I cannot begin to tell you how excited I was by this – this very simple – revelation! I wanted to shout it from the rooftops. Why weren’t we taking intolerances more seriously? Sure, I had been tested for coeliac disease (extreme intolerance to gluten) as part of the many tests I had whilst they were trying to figure out why I was so unwell. (For many years, my doctor had dismissed all my symptoms as ‘part of menopause’, and I had believed him until I was so debilitated and it was evident that not all pre-menopausal women were in a constant state of collapse!). I didn’t have an issue with gluten, nor indeed with dairy. Nope. I had issues with the very healthy organic eggs, home-grown tomatoes and mushrooms that made up a large part of my vegetarian diet.
When I decided to go into practice, I made sure that food intolerance tests were an integral part of the consultations. I appreciated that not everyone would be comfortable with muscle testing, so I offered (and still do offer) a range of testing methods – anything that will enable me to help find the friends and the foes for my clients.
Sandra was an exceptionally fit and healthy 64-year-old. A high performing athlete for most of her life, she was still competing in challenging triathlons and marathons and her performance could knock spots off those half her age. Her usual regime included 100k bike rides 3 times a week, 15k runs every day and regular swimming sessions. She also did weight training. All of these exercises would be increased in the lead up to her events. Her diet (on paper at least) was exemplary. She had paid for a dietician to work out what was best for her before, during and after exercise and was following it religiously. Yet Sandra was overweight and miserable. She went to her doctor to ask why she wasn’t losing weight, and he simply told her to ‘eat less and move more’. She was understandably devastated. A friend of hers had been to see me and suggested she should come along. Reluctantly she did. Her whole demeanour reflected the frustration and hopelessness that she was experiencing. Through her sighs, she answered my questions. I was beginning to pick up signs that she had quite acute nutritional deficiencies despite her healthy diet. One look at her tongue confirmed my suspicion that she had food intolerances and had likely had them for a while. “But I never have gluten or dairy and I am following a clean-eating diet” she sighed. Great- but some of the foods you are eating are clearly not your friends I told her. She agreed to a food intolerance test and it revealed that she was hugely intolerant to spinach, kale, broccoli, almonds, blueberries and coconut. Most of which went into her ‘healthy’ smoothie every morning!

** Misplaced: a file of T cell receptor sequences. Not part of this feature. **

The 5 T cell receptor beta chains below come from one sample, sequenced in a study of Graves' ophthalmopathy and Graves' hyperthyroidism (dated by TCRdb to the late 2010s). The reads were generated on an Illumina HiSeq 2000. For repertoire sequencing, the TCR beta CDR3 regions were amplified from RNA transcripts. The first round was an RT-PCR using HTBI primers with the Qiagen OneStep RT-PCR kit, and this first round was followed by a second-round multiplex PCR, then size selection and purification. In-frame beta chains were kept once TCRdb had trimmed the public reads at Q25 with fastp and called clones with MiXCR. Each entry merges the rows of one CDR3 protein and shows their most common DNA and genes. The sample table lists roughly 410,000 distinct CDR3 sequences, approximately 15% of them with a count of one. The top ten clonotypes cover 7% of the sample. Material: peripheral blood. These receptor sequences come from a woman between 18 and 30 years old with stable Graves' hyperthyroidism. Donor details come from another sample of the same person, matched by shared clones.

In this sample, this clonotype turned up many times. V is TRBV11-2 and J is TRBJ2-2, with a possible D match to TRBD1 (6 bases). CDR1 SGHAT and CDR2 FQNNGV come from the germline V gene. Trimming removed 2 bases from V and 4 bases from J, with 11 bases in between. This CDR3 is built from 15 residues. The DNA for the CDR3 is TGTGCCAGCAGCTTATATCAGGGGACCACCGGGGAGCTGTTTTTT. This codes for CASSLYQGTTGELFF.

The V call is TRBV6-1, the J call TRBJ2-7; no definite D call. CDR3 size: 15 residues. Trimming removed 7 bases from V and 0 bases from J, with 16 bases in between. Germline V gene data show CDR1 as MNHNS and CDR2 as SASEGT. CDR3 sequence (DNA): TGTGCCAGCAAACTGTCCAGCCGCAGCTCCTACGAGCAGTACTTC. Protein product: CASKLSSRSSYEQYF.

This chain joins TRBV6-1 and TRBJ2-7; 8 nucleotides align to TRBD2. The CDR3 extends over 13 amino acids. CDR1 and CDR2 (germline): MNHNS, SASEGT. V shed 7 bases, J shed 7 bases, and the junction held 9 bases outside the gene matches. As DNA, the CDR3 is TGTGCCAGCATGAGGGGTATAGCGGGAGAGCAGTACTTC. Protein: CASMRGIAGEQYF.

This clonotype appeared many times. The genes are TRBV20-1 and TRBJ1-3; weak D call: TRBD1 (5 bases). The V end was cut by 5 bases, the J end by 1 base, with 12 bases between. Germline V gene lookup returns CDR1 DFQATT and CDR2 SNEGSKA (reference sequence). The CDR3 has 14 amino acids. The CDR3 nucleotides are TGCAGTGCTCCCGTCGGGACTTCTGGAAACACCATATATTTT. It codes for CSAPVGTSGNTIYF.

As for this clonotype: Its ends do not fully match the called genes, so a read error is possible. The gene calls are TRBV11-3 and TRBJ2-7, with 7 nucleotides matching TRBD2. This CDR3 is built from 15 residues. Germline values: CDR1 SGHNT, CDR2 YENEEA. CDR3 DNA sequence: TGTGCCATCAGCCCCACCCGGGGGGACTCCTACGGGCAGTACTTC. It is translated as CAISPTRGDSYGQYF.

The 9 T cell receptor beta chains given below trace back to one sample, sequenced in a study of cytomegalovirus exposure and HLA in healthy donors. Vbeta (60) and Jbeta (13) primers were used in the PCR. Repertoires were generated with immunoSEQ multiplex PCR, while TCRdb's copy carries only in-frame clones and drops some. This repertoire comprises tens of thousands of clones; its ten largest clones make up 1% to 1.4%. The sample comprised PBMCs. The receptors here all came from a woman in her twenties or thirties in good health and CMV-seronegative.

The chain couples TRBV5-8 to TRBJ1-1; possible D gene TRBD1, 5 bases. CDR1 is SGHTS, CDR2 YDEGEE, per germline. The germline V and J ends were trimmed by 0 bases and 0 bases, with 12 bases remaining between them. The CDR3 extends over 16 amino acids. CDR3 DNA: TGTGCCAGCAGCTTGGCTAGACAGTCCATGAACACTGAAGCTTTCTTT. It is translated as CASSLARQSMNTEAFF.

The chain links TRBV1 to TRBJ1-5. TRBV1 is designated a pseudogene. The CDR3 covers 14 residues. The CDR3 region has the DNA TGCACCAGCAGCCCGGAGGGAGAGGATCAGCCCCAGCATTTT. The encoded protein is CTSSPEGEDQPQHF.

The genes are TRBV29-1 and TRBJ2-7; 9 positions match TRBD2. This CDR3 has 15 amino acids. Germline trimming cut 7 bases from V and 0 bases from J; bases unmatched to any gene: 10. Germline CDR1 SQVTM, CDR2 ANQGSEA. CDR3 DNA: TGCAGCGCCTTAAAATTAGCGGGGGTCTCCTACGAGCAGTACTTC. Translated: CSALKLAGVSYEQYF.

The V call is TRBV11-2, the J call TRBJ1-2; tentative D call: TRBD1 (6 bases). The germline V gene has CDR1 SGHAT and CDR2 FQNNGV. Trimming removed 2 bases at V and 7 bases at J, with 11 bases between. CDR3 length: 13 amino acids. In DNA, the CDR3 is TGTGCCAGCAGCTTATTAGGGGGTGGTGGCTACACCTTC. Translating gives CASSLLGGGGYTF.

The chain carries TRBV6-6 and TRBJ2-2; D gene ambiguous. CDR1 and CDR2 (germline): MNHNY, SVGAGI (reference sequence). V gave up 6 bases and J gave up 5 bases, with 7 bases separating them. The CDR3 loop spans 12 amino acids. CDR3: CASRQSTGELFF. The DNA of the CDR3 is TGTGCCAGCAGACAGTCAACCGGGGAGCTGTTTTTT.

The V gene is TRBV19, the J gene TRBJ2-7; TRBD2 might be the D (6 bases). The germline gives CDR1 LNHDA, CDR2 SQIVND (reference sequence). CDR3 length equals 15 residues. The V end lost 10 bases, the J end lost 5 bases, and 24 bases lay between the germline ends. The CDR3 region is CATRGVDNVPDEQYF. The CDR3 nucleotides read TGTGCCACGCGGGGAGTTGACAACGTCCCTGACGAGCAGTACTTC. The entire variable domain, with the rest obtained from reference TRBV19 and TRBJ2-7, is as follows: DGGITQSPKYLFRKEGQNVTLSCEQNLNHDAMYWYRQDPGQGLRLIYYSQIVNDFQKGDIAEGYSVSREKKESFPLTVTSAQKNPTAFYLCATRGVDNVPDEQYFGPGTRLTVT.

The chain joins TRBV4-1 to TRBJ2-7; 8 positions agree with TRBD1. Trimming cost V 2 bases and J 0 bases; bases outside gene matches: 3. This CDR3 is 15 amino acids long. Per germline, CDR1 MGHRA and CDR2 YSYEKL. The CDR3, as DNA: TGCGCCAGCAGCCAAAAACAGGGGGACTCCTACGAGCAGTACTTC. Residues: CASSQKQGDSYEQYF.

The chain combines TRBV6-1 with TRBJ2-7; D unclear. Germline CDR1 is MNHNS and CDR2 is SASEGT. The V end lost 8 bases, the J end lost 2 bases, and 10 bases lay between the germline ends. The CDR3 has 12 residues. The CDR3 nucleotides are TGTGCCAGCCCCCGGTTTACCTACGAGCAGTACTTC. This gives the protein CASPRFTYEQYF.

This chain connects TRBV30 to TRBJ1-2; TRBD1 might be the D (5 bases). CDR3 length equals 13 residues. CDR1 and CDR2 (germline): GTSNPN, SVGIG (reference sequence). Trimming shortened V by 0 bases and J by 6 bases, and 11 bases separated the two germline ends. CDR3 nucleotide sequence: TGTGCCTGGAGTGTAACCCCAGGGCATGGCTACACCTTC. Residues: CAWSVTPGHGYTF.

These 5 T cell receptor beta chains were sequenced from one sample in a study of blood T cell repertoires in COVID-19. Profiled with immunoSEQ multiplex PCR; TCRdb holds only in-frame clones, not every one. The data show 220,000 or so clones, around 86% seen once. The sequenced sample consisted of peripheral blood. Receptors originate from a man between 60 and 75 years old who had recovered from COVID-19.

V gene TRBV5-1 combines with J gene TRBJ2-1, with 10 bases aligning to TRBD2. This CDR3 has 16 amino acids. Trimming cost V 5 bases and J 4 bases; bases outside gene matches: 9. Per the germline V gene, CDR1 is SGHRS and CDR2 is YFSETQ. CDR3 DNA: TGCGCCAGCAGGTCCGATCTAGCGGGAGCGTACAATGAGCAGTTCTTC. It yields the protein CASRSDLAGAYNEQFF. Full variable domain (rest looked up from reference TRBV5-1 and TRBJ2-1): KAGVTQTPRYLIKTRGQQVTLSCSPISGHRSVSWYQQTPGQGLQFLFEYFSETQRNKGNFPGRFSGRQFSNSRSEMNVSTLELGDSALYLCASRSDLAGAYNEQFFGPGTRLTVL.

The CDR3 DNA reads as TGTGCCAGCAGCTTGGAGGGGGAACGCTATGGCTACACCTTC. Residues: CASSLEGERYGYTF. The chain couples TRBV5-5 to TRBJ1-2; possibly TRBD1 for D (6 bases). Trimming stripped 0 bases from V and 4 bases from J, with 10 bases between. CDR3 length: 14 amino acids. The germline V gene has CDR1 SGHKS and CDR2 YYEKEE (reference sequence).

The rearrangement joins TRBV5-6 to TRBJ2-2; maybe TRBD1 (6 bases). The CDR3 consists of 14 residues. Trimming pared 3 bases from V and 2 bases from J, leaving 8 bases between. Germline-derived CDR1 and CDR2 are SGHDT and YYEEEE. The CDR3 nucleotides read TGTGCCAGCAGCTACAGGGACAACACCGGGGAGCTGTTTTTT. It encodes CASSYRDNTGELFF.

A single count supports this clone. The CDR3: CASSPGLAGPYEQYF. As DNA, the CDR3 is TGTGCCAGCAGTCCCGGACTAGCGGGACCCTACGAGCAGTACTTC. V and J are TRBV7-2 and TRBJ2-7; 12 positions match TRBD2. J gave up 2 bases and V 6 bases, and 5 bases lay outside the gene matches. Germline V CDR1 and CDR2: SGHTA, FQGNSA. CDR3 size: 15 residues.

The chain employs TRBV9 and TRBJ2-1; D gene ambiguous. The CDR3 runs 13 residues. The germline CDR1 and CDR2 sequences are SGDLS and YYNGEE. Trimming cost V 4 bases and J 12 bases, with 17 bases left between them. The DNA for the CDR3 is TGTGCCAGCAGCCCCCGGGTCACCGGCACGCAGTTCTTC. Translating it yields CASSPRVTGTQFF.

The turnaround in her health was (as I knew it would be) dramatic. She not only felt better, had more focus and concentration (which she hadn’t realised was a problem until she got it back) but she also lost weight.
I also recall the story of Jessica, an ex-nurse who had been suffering from malaise and migraines for 17 years. With no obvious reason for her symptoms, her doctors had put her on strong pain killers and anti-depressants. On a good day, Jessica could struggle down the path to her mailbox. On a bad day, she was bedridden in a darkened room. She had far more bad days than good. Again, it was a friend who suggested that Jessica come along for a consultation with me. Like Sandra, Jessica was intolerant to ‘healthy’ food, with her biggest culprit being bananas. I saw her on a Monday and after we did the test (she had the muscle test, so the results were instant) she asked how soon she might expect to feel better. I told her that everyone was different, of course, but now that we had identified some clear food enemies, she should be hopeful that it wouldn’t be too long. She called me on Friday of the same week exclaiming “don’t tell me it was that simple?!” After 17 years of what she described as a ‘living hell’ she was back on the right path in just a week, after just one hour’s consultation with me. (Gosh, I love this job!). Well, Jessica was on a mission after that! She went to her doctor, her specialist, the newspaper, the national radio station, the District Health Board, even the Minister for Health at the time! She was outraged that not one person had considered food intolerance tests throughout her years of misery and that she felt she had been ‘fobbed off’ with medication.